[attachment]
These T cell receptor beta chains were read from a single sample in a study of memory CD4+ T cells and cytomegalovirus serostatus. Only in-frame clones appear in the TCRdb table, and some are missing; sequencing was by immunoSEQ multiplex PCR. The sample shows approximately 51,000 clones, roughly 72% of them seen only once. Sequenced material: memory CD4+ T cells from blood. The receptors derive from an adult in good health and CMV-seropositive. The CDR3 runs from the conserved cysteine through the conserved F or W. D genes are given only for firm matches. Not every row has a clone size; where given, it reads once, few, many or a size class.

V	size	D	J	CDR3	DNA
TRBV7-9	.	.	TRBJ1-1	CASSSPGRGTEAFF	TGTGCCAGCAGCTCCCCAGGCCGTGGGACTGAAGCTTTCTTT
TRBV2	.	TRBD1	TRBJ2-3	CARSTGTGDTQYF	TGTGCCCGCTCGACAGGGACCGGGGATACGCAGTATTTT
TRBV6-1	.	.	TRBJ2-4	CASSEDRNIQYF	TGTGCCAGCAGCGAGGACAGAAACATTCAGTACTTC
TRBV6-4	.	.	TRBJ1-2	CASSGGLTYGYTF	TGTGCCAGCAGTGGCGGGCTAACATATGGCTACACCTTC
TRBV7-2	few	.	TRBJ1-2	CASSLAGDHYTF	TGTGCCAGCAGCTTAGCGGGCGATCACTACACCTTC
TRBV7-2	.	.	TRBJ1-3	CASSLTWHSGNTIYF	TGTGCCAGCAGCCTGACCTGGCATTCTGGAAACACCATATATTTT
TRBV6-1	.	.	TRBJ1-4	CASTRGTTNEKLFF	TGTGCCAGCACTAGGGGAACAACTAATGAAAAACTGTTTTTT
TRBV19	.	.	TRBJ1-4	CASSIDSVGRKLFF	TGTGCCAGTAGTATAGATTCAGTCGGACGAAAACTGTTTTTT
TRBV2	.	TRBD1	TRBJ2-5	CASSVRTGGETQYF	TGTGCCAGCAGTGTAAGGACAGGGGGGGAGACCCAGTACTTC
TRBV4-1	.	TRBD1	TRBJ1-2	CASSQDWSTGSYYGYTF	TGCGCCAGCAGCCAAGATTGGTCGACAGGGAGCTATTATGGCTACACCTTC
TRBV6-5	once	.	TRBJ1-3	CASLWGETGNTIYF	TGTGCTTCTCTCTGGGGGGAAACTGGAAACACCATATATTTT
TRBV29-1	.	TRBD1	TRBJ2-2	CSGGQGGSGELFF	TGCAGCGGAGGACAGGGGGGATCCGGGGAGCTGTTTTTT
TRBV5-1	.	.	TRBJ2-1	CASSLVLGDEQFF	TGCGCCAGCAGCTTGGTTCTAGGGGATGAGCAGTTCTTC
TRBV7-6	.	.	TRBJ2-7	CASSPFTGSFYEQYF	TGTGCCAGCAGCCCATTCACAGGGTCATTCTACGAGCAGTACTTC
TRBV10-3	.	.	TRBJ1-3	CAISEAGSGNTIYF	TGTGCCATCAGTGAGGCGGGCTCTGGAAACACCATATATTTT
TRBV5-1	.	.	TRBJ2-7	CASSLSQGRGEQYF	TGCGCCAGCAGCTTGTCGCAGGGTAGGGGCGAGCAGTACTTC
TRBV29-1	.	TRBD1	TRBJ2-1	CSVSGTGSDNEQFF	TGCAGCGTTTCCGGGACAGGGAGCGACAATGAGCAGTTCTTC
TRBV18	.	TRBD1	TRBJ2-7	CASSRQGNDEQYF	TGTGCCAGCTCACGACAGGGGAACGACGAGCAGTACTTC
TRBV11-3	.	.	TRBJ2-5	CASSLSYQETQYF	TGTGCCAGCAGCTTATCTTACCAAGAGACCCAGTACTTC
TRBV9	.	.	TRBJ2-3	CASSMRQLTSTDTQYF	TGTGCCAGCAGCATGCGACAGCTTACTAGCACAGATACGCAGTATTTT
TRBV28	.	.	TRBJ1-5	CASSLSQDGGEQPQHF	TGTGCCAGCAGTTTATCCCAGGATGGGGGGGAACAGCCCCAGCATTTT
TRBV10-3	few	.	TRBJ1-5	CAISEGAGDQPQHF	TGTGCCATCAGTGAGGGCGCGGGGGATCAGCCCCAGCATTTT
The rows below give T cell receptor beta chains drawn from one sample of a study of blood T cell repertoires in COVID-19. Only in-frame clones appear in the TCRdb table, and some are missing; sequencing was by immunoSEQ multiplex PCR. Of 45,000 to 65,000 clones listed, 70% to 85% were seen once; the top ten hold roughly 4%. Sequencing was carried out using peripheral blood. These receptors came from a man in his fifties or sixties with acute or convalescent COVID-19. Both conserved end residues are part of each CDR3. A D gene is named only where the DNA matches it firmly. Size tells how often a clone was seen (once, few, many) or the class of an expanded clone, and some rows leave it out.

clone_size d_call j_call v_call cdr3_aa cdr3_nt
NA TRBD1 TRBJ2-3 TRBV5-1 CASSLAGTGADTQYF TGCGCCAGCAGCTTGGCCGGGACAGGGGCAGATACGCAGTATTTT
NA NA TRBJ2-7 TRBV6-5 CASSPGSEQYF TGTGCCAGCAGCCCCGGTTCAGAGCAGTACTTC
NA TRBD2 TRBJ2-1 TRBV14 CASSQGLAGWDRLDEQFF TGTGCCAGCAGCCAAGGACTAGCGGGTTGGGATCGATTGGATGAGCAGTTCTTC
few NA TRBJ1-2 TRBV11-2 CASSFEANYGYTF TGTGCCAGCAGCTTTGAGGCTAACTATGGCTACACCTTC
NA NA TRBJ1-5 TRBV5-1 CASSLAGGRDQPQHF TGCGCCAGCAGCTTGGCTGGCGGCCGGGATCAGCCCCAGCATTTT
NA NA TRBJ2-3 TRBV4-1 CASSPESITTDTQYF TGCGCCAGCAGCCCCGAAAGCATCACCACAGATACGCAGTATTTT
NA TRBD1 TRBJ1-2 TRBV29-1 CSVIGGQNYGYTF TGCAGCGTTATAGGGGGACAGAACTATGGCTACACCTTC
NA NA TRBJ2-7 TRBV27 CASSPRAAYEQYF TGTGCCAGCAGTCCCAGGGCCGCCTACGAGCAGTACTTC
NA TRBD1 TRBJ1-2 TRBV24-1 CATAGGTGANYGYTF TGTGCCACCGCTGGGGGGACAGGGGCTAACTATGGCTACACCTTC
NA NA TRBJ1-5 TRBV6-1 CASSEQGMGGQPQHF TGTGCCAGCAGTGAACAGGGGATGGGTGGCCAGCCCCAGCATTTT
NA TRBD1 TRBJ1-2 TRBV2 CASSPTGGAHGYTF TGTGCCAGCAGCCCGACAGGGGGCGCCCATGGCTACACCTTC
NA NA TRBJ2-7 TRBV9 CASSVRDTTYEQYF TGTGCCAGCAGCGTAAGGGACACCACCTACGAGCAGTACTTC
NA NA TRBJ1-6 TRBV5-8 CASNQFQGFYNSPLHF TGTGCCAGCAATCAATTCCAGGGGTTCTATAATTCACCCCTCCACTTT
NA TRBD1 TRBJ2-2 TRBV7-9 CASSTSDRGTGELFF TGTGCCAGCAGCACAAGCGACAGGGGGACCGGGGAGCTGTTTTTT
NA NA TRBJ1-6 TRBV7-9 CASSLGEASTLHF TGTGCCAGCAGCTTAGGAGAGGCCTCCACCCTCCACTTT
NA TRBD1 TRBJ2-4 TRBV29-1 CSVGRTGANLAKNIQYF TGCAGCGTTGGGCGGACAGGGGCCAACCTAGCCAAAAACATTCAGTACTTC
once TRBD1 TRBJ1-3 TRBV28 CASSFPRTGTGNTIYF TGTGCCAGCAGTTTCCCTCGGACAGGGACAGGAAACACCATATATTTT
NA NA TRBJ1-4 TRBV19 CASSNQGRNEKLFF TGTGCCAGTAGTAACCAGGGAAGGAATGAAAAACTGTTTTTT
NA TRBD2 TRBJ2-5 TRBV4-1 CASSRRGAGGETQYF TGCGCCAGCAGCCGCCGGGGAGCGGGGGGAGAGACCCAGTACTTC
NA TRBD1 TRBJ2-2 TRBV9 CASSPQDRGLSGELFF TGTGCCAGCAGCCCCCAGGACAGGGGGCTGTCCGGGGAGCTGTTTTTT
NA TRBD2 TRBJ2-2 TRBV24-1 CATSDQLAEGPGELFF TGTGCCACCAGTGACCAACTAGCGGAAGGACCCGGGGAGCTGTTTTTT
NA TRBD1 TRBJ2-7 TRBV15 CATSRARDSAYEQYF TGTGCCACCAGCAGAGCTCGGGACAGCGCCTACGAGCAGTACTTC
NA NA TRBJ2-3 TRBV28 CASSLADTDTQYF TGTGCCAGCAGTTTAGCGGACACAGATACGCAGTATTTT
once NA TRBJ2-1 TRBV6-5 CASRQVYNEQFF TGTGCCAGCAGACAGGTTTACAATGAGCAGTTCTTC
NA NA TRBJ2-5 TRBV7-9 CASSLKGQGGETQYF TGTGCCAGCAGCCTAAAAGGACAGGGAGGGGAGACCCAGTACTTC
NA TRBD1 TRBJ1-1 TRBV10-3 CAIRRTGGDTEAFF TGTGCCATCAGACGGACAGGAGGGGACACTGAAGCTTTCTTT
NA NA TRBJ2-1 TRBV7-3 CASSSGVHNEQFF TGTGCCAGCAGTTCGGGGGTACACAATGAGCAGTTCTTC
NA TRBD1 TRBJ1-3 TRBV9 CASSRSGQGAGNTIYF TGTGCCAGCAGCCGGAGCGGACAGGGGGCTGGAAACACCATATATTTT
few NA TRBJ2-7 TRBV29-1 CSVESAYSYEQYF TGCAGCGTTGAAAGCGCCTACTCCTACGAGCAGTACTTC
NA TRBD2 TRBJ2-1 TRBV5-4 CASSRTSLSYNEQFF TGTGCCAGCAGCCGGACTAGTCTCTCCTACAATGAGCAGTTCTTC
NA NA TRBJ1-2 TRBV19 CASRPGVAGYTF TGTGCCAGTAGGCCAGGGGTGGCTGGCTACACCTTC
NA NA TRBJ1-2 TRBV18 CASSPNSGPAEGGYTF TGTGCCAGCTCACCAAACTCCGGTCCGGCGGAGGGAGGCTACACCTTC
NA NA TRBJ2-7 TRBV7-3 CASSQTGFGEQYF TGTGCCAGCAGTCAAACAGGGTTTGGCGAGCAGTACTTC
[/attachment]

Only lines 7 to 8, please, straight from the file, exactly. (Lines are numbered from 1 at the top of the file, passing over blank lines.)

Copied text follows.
TRBV7-2	few	.	TRBJ1-2	CASSLAGDHYTF	TGTGCCAGCAGCTTAGCGGGCGATCACTACACCTTC
TRBV7-2	.	.	TRBJ1-3	CASSLTWHSGNTIYF	TGTGCCAGCAGCCTGACCTGGCATTCTGGAAACACCATATATTTT